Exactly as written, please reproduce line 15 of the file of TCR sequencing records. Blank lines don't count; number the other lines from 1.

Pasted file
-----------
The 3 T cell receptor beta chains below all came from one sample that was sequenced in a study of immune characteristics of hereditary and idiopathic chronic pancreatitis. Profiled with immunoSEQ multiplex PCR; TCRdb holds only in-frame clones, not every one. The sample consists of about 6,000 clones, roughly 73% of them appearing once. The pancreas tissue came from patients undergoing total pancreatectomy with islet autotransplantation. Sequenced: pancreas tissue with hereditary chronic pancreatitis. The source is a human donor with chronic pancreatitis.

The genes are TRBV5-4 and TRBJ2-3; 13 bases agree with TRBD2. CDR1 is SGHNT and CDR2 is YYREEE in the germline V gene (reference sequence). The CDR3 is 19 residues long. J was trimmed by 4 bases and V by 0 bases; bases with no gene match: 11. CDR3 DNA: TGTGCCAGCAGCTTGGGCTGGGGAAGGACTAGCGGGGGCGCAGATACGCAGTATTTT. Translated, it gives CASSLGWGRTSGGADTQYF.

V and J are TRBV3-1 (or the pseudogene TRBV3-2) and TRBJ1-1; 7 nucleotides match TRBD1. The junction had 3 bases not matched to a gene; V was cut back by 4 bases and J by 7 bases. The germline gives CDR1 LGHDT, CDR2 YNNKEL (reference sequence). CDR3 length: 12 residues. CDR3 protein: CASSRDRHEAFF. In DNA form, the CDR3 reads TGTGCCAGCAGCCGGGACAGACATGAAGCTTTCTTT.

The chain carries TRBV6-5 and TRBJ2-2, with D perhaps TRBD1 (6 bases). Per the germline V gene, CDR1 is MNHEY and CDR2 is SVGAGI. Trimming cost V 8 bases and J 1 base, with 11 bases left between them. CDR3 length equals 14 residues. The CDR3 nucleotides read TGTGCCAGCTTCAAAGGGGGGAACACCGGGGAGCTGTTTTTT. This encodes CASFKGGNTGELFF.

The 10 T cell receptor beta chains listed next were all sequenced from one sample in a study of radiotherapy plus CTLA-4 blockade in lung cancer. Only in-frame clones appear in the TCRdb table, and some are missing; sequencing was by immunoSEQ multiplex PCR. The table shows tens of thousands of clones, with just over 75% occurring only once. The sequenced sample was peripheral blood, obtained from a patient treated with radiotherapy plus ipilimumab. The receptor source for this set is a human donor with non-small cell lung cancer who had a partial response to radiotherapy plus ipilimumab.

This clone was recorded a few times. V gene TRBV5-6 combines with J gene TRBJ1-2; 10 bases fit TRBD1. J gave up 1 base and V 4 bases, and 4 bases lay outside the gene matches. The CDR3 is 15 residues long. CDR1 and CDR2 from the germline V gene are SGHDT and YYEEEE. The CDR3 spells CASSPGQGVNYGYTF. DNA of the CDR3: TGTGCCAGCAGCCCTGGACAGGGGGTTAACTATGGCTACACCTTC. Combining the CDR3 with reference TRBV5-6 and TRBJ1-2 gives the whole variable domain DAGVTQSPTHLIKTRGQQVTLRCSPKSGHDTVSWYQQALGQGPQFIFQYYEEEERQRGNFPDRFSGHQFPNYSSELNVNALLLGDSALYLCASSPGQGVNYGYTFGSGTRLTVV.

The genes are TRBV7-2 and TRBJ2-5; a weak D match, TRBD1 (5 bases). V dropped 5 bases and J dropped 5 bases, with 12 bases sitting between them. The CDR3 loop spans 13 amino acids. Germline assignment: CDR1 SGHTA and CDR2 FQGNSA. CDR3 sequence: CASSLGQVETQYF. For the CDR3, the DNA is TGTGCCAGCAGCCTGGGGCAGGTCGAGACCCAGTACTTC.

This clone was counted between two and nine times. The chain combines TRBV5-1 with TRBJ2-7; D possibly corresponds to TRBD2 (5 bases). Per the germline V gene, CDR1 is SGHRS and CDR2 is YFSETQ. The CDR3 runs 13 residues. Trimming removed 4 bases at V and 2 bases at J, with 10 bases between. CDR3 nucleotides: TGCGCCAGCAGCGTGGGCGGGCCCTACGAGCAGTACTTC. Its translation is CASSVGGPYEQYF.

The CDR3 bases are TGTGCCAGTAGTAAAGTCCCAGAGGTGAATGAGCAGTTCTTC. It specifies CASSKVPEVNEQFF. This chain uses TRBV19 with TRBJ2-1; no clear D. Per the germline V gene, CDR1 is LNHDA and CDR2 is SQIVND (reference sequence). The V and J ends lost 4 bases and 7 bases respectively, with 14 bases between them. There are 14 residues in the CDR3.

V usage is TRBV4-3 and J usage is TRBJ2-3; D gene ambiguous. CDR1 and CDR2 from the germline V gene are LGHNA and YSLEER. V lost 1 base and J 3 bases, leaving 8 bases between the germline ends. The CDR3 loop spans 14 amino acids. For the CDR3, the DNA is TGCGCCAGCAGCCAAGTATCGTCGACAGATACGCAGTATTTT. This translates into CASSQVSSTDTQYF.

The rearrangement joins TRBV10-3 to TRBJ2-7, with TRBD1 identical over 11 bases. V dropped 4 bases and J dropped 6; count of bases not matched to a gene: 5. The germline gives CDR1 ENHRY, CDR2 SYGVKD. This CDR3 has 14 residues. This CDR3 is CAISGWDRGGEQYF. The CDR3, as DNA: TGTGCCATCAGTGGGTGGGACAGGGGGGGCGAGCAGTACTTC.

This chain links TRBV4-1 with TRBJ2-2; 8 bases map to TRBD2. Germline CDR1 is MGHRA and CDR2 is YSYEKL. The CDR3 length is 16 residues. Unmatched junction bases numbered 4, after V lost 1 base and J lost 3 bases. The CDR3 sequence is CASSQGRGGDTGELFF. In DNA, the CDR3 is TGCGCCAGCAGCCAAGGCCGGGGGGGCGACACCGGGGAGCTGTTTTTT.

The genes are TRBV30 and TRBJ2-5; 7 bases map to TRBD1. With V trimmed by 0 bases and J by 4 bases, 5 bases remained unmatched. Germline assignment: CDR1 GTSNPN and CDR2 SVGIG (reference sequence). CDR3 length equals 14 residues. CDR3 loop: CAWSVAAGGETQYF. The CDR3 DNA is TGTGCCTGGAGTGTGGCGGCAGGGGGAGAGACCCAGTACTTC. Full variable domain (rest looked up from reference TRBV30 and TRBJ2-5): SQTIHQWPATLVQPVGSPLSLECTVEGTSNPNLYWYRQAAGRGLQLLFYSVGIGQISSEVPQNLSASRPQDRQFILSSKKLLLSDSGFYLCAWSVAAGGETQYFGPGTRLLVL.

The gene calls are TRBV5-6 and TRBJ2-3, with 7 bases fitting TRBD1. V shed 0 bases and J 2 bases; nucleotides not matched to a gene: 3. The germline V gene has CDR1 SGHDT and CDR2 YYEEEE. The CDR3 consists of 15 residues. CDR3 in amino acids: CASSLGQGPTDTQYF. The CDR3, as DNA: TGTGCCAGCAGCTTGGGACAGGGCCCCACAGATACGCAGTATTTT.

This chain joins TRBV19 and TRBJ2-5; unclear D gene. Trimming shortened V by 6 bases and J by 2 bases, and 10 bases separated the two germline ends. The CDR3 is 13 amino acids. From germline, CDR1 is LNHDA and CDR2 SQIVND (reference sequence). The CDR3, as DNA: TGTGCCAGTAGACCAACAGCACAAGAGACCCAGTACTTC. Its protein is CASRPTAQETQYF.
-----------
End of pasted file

This chain joins TRBV19 and TRBJ2-5; unclear D gene. Trimming shortened V by 6 bases and J by 2 bases, and 10 bases separated the two germline ends. The CDR3 is 13 amino acids. From germline, CDR1 is LNHDA and CDR2 SQIVND (reference sequence). The CDR3, as DNA: TGTGCCAGTAGACCAACAGCACAAGAGACCCAGTACTTC. Its protein is CASRPTAQETQYF.